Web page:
A medieval Batman, Superman, Harley Quinn, and Alfred stand on the cover of Dark Knights of Steel together.

Dark Knights of Steel #1 Review

Written by: Tom Taylor

Art & Coloring by: Yasmine Putri

Lettering by: Wes Abbot

Medieval Wonder Woman and Batman stand side-by-side as Superman flies behind them in the cover of Dark Knights of Steel.
The trinity as you’ve never seen them before.

There are so many cool ideas in Dark Knights of Steel. Whether it’s DC or Marvel, Tom Taylor really does know how to make an elseworld story interesting and twist the fiction as we know it. Because there are a lot of potential spoilers that I want to talk about and honestly, fanboy about, I’ll have a short two paragraphs without spoilers first.

This may be the best opening issue from Tom Taylor yet. Where I found Dark Ages to be great despite how exposition-heavy it was, this tells us so much through what the story shows. There are so many emotional and dramatic subplots built up for future issues, but also capitalized on in this first issue. Some of it may seem melodramatic to people who forget what early comics were like or don’t like medieval dramas. But if you like either, you’ll feel right at home here.

And god, does this book look gorgeous. There have been quite a few artists that DC has highlighted with its mini-series that I didn’t know about before. Yasmine Putri is one of the best so far, and her work on Dark Knights of Steel is jaw-dropping. I would be shocked if by the end of this series she doesn’t end up as one of the industry’s darling artists. She’s done covers before, but she hasn’t done many books that I’ve read. I hope she finds herself doing the artwork for a lot more afterwards.

Full Spoilers for Dark Knights of Steel from Here on Out

A medieval Batman enters a tavern alone, leaving his four Robins, Dick Grayson, Duke Thomas, Jason Todd, and Stephanie Brown outside.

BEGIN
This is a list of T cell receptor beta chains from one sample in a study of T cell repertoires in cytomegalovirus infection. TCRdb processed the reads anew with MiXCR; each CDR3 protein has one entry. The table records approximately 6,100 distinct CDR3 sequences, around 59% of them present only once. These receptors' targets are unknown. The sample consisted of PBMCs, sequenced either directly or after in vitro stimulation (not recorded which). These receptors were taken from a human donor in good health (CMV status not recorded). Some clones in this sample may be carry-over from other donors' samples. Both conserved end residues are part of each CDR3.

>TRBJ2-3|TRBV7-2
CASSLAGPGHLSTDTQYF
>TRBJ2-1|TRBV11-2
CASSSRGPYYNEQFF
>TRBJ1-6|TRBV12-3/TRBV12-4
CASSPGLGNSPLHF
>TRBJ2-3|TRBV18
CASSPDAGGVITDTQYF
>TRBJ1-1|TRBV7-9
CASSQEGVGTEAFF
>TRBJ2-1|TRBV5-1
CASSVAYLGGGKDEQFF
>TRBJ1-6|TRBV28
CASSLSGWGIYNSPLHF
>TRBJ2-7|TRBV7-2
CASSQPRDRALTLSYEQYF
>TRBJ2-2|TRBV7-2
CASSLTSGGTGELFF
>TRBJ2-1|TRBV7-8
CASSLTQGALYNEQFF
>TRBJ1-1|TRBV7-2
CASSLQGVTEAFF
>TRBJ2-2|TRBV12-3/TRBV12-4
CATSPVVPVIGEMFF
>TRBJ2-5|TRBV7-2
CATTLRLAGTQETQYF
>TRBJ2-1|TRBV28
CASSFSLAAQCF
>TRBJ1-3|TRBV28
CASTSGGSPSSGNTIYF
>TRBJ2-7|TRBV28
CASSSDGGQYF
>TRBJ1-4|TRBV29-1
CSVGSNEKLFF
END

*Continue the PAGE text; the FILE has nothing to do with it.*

All the best Robins are here.

From the beginning, Tom Taylor riffs on the typical DC formula by letting Superman’s birth parents come with him to Earth and raise him themselves. This is one of the more brilliant ideas that interweaves with the medieval tale in ways most wouldn’t have considered or attempted to flesh out. I’m not sure if it would work as well as it does if it weren’t in a medieval setting. Clark retains his empathetic heart of gold, but in a way more regal than before. He’s a privileged prince, but yet, still, he’s someone who could be Superman. It’ll be interesting to see if this series invests in this potential thread. This disconnect could make it harder for him to connect with humanity as he usually does.

I don’t think we’re going to see a medieval Superman who’s disconnected from humanity altogether though. Through his close relationship with Bruce’s Dark Knight, who’s revealed to be his bastard half-brother, Clark will likely connect to humanity in a different way. This all sets up so much potential for the series going forward and has me so excited. There are so many different ways we can see our favorite characters become who they are at their core but after taking very different paths to get there.

Rather than be like brothers, Batman and Superman actually are brothers. Superman can be a pillar of hope but without being raised by the Kents. And it’s all happening in this awesome medieval context that allows for it to happen. Few comics leave me chomping at the bit for more, especially with the cliffhanger ending.

If you haven’t picked it up already, and if you haven’t why are you reading this, go do it. This is only the first issue, and spoiling it for yourself won’t ruin the rest of the series. It’s worth it.

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